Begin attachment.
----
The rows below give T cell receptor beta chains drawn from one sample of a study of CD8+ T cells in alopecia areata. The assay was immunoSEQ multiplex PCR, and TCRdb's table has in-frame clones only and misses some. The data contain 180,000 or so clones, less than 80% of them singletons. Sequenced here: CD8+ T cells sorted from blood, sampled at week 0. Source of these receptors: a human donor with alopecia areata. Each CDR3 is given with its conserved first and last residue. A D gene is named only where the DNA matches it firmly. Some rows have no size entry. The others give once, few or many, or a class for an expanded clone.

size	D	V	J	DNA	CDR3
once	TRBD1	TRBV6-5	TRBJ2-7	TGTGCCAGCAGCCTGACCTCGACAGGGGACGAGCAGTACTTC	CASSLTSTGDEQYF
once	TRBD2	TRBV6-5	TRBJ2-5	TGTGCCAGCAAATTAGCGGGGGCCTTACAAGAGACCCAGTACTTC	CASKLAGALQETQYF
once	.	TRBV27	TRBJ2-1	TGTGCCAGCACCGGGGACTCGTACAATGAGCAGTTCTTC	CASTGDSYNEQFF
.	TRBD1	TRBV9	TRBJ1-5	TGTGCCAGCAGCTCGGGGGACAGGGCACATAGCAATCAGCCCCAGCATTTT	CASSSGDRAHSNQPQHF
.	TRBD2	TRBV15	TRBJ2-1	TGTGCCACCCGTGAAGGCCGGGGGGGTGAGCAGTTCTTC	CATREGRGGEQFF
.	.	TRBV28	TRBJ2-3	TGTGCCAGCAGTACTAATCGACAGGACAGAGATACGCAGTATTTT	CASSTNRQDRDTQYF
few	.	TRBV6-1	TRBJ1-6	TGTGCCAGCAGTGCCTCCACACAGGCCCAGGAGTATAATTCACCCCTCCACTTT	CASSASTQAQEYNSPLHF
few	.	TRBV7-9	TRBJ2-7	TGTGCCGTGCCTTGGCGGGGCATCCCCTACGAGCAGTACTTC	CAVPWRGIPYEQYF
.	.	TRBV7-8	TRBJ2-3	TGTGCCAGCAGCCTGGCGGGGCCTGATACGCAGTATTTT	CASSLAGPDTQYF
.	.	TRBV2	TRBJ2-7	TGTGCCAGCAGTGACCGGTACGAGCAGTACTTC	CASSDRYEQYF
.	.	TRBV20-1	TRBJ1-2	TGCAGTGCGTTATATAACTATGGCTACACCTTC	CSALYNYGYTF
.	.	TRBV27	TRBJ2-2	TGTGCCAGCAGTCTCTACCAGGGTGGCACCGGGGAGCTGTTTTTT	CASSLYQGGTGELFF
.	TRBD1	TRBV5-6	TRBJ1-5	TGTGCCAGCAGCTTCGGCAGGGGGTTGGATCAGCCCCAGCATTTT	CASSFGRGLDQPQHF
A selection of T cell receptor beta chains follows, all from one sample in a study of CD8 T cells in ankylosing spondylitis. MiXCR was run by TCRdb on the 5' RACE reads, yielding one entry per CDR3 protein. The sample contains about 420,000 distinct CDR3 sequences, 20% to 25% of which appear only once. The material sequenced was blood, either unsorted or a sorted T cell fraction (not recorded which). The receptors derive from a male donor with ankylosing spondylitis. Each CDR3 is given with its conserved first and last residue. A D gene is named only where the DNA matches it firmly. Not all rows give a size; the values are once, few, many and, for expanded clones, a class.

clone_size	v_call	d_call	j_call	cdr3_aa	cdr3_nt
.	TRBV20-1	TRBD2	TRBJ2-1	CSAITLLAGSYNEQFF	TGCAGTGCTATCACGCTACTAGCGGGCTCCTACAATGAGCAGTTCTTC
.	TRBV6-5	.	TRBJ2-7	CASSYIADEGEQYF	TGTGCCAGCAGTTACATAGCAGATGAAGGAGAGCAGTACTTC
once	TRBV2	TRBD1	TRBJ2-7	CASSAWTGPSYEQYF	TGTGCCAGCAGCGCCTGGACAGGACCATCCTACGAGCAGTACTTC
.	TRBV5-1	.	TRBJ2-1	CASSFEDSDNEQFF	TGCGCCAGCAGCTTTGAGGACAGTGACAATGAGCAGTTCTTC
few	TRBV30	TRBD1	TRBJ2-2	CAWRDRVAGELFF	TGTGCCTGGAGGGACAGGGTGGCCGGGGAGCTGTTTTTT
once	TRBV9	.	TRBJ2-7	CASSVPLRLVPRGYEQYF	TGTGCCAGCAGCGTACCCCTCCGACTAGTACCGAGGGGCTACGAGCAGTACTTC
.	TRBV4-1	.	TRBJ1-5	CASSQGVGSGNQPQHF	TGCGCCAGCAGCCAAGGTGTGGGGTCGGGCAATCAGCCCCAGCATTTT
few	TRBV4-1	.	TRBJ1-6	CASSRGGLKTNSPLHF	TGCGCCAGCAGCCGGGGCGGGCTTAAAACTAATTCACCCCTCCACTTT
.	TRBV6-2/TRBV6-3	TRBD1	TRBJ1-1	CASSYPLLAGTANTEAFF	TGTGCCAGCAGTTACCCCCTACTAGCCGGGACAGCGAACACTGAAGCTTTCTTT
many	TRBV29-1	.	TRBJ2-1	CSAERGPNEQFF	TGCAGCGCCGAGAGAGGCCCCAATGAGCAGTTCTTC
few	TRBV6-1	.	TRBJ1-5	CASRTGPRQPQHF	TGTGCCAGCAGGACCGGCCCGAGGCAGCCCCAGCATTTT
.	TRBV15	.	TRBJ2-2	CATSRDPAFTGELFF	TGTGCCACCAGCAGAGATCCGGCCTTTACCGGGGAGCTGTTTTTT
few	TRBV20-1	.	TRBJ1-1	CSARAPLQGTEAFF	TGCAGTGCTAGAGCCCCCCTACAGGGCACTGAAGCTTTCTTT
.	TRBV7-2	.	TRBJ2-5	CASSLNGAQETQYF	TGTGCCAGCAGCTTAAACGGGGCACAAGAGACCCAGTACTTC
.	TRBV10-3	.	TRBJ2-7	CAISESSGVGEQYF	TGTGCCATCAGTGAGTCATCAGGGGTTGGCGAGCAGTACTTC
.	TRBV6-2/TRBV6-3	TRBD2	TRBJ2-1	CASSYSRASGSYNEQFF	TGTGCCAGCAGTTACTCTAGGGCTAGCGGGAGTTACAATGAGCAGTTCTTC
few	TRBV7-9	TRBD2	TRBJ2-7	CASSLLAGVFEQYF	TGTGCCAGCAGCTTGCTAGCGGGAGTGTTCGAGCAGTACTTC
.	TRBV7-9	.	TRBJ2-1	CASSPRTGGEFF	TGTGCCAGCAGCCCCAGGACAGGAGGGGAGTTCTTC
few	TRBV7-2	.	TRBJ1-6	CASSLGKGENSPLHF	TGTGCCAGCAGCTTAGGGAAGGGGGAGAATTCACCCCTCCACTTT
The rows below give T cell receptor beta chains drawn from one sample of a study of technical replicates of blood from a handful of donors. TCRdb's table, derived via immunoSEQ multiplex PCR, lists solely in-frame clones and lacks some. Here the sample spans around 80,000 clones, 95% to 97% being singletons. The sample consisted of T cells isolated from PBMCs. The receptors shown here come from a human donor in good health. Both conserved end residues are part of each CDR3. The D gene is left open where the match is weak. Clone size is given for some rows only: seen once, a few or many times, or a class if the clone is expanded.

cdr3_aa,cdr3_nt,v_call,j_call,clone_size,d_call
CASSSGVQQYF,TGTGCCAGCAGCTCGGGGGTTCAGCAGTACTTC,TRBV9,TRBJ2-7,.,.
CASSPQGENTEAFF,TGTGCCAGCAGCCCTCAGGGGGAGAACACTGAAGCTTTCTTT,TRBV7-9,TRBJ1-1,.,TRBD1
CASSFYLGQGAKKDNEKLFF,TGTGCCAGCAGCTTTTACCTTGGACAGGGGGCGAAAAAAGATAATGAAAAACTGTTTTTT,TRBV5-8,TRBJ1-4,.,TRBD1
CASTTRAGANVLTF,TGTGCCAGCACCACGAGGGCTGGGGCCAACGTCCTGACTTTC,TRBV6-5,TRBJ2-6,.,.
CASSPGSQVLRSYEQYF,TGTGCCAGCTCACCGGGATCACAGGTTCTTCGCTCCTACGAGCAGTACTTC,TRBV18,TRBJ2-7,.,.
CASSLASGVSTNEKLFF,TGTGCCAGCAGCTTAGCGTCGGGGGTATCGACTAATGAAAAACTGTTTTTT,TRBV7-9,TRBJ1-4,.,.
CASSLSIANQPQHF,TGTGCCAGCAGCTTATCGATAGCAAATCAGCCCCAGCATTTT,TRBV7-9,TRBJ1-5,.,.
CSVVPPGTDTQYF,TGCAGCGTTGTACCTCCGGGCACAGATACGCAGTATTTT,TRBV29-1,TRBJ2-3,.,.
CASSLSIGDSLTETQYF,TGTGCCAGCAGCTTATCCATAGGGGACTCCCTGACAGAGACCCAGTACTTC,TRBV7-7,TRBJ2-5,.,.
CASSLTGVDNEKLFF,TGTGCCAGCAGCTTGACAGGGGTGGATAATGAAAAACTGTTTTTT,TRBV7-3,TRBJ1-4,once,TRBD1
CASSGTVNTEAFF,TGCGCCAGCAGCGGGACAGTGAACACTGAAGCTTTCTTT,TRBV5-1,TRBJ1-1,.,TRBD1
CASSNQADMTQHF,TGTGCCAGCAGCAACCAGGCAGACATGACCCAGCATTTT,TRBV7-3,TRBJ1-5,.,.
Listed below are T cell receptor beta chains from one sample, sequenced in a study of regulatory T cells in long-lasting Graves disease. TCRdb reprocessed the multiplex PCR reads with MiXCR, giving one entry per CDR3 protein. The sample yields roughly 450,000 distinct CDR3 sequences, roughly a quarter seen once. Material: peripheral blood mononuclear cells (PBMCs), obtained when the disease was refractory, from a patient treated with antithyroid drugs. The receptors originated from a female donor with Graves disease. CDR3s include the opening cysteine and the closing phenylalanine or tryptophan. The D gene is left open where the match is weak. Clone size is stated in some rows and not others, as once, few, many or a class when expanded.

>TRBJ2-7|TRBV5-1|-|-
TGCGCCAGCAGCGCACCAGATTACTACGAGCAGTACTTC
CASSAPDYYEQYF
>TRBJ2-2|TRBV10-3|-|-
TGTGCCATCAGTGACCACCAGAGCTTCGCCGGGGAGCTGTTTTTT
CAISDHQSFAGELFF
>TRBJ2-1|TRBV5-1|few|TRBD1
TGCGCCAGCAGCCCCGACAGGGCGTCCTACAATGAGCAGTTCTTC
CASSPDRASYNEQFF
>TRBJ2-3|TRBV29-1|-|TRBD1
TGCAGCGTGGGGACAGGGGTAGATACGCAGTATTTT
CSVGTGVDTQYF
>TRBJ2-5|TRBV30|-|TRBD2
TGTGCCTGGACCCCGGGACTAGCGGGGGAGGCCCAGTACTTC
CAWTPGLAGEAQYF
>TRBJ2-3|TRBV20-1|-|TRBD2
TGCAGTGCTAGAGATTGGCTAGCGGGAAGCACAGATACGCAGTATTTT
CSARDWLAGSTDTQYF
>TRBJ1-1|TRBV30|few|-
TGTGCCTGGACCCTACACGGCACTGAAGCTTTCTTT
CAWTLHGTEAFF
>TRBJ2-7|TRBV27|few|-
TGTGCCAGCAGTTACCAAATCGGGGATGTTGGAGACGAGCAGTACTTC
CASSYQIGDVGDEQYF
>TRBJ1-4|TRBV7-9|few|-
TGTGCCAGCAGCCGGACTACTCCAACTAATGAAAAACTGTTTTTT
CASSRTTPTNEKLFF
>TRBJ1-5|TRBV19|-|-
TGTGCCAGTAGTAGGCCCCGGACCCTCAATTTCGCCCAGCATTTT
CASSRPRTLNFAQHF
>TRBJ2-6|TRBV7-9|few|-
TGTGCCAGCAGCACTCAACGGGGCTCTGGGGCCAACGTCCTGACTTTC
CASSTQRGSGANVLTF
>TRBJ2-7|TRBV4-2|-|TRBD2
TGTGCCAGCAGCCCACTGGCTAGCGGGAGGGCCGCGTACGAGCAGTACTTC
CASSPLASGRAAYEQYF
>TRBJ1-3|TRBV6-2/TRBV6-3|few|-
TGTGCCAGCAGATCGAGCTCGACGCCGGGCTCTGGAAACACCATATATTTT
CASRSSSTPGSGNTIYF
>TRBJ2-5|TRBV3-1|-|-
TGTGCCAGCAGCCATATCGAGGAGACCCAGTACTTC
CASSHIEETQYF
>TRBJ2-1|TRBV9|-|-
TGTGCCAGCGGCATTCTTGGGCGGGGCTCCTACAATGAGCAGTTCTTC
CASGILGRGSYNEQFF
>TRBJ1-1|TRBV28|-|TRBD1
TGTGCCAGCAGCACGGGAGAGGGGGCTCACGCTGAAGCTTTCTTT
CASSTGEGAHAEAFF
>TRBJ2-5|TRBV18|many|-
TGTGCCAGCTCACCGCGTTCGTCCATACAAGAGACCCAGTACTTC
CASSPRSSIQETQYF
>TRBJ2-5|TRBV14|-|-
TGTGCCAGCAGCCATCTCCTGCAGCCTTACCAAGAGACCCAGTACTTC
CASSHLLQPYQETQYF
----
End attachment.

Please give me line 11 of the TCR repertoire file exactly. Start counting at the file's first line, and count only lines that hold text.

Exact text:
.	.	TRBV7-8	TRBJ2-3	TGTGCCAGCAGCCTGGCGGGGCCTGATACGCAGTATTTT	CASSLAGPDTQYF